Avoiding Probate-Florida Rules You Should Know

If you’ve recently lost a loved one and are now having to deal with their personal items and other parts of their estate, you may wonder what your next steps should be. You must transfer everything that belonged to them to the heirs as outlined in their will. If they didn’t leave a will, you will need to follow the laws for Florida on estates.

You must go through a process called probate where the courts will oversee the handling of your loved one’s estate according to state law. While probate is similar in all states, each state has its own timelines and statutes that govern the details of how the process should go. It’s important to understand these laws and ensure you follow them.

Hourglass showing the passing of time - how long probate takes varies by state.

Is Probate Required in Florida?

In most cases, probate is required in Florida when someone passes away. The only exceptions are if the estate was in a living trust or if all assets were able to be transferred to a listed beneficiary. If the decedent was the sole owner of the assets or if they were a co-owner with no legal provisions for transfer to the other owners at death, the estate will need to go through probate.

How Can Someone Avoid Probate in Florida?

It is possible to avoid probate in Florida but it takes planning. The best way to do this is by setting up a living trust with all the assets of the estate included. After the person dies, the trust beneficiary automatically receives the assets of the trust.

Another option is to have a named beneficiary to as many assets as possible. For instance, you can have life insurance policies and retirement accounts listed with a beneficiary who will receive these assets after the owner dies.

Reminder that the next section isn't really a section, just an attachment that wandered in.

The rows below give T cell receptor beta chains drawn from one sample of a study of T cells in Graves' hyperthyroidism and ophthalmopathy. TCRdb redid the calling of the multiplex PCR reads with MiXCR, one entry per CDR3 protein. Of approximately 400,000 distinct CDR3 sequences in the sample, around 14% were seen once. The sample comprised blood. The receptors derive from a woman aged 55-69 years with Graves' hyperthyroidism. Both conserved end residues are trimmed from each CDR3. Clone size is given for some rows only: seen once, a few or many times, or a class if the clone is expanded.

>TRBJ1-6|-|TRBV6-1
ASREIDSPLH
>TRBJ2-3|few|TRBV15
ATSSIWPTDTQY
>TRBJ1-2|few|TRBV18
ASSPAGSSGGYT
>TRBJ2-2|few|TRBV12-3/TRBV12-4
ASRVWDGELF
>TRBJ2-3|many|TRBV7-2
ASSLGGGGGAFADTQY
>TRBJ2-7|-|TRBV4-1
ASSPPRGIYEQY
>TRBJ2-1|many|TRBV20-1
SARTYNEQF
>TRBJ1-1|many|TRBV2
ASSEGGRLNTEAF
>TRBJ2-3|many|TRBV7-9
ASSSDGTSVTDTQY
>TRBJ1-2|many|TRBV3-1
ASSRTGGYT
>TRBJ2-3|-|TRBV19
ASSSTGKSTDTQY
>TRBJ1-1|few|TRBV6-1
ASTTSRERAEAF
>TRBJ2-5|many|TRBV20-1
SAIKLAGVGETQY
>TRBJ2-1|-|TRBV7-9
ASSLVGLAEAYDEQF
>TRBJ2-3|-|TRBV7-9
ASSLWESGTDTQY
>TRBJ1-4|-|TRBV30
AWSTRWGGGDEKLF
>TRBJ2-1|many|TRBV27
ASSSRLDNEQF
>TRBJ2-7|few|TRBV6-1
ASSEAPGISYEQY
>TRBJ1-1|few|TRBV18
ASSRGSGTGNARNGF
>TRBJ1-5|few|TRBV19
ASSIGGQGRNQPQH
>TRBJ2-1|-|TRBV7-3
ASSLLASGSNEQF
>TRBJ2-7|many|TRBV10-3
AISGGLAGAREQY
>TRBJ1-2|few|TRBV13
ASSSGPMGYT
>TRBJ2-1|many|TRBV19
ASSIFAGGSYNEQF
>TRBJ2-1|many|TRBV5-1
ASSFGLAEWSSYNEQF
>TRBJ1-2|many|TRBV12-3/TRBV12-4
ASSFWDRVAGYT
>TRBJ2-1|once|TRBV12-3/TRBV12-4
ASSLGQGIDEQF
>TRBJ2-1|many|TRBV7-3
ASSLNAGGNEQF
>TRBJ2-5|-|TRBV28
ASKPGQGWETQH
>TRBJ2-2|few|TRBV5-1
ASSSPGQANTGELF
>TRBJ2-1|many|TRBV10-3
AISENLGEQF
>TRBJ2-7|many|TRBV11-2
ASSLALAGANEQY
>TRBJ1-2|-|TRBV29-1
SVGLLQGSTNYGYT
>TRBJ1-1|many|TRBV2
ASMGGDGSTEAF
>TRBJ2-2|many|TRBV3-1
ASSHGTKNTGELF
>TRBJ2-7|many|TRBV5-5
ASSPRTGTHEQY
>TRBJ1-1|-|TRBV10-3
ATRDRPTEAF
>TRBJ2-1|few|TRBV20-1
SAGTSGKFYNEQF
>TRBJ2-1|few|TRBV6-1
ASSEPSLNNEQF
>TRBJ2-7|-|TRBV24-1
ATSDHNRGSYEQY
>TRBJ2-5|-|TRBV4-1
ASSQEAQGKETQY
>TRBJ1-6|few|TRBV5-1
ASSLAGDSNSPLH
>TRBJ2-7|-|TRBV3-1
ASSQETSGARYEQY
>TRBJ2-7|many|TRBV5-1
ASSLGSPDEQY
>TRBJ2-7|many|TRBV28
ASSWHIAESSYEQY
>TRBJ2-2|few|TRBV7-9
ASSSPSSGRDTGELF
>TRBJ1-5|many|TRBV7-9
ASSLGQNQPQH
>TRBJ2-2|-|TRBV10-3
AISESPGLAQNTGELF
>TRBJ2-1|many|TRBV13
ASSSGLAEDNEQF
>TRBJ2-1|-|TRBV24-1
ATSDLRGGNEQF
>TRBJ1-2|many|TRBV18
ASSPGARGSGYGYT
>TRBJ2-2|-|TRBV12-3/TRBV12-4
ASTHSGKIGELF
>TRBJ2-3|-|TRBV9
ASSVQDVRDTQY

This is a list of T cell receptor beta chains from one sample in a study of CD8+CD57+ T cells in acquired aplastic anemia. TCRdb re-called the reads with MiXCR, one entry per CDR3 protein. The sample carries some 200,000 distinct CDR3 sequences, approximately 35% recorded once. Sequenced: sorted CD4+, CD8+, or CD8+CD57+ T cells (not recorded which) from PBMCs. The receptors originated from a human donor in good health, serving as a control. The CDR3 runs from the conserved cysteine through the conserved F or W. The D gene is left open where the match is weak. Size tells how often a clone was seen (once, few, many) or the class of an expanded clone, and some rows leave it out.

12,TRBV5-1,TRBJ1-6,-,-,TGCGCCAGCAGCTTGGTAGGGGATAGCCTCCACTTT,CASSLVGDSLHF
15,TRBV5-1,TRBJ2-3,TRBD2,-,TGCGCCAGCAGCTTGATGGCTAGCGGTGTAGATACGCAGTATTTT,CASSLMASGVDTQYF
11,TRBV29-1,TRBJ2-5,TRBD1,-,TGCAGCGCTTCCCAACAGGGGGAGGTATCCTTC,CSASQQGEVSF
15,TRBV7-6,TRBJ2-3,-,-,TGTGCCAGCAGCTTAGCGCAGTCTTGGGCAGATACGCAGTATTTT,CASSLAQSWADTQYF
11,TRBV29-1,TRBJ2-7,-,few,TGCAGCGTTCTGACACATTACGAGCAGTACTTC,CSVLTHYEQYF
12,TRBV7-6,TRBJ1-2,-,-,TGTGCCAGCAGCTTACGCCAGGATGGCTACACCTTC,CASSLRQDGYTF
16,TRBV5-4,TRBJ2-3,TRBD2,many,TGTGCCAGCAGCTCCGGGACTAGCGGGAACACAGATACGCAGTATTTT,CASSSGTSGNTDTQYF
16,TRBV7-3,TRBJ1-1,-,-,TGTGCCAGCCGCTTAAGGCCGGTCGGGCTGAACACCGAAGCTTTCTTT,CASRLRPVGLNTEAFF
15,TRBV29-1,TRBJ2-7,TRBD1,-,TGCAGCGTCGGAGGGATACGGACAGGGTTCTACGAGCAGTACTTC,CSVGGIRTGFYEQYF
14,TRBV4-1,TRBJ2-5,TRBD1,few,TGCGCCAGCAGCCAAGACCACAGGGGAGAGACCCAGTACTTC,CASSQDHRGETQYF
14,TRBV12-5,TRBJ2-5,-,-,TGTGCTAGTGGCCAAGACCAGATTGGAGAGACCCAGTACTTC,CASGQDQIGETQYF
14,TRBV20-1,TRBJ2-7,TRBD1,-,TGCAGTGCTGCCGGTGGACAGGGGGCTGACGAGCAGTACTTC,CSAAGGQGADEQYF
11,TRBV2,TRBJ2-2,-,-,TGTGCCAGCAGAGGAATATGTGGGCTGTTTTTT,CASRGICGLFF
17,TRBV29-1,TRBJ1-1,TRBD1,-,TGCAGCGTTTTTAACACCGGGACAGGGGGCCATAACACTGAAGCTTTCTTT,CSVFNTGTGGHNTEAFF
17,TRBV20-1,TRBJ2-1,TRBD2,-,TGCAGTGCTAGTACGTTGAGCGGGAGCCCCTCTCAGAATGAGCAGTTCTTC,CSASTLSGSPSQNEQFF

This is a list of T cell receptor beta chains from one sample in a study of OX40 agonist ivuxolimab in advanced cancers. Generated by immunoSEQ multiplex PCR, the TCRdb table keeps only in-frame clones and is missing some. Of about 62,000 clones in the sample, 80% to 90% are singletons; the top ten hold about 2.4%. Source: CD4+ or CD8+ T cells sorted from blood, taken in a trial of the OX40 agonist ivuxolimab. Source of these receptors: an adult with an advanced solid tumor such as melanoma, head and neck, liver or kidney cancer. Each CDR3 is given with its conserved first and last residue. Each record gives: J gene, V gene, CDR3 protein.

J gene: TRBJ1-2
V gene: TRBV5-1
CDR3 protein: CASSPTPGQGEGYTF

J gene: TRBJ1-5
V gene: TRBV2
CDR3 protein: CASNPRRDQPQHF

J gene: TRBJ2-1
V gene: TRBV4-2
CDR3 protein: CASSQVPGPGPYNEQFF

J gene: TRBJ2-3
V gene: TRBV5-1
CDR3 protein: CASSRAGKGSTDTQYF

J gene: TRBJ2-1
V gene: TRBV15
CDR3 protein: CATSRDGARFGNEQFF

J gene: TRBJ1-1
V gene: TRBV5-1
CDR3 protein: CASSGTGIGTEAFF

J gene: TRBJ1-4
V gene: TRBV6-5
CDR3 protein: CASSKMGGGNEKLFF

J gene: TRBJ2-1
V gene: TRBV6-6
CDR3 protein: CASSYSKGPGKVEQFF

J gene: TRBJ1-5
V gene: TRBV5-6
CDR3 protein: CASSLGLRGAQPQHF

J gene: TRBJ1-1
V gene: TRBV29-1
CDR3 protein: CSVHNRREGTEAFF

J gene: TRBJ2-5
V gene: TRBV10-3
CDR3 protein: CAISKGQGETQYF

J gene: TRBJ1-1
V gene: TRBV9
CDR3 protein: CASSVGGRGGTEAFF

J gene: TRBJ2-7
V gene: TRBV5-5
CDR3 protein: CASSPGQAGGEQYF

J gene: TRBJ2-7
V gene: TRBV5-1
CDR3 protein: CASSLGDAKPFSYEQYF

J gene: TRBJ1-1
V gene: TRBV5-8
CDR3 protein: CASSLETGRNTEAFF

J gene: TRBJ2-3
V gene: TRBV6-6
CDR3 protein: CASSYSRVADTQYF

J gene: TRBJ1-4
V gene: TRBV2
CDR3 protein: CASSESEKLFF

Estate Planning as a Way of Avoiding Probate in Florida

One of the best ways to avoid probate in Florida and other states is with an estate plan. Estate planning consists of establishing a plan that details who will receive your assets when you can no longer handle them yourself.

Estate plans can involve real estate, vehicles, financial and insurance accounts. Essentially, your assets have a named beneficiary to whom your assets will transfer on death and avoid probate.

Avoid Probate with an Enhanced Life Estate Deed

For real estate, you can set up an enhanced life estate deed in which you remain in control of the property while you are alive. When you die, the property will pass to the named beneficiaries without going through the probate process.

Basically, with an enhanced life estate deed, the deceased’s property will transfer on death to the beneficiaries. However, while the beneficiaries may be named on the property, they will not have any rights or control over the property while the owner or “life tenant” is alive.

Be aware, an enhanced life estate deed is very different than a standard life estate deed in which the beneficiaries, or remaindermen, do have a say in how the property is handled and managed while the owner holds only the right to live on the property until death.

Can an Executor of an Estate in Florida be Compensated?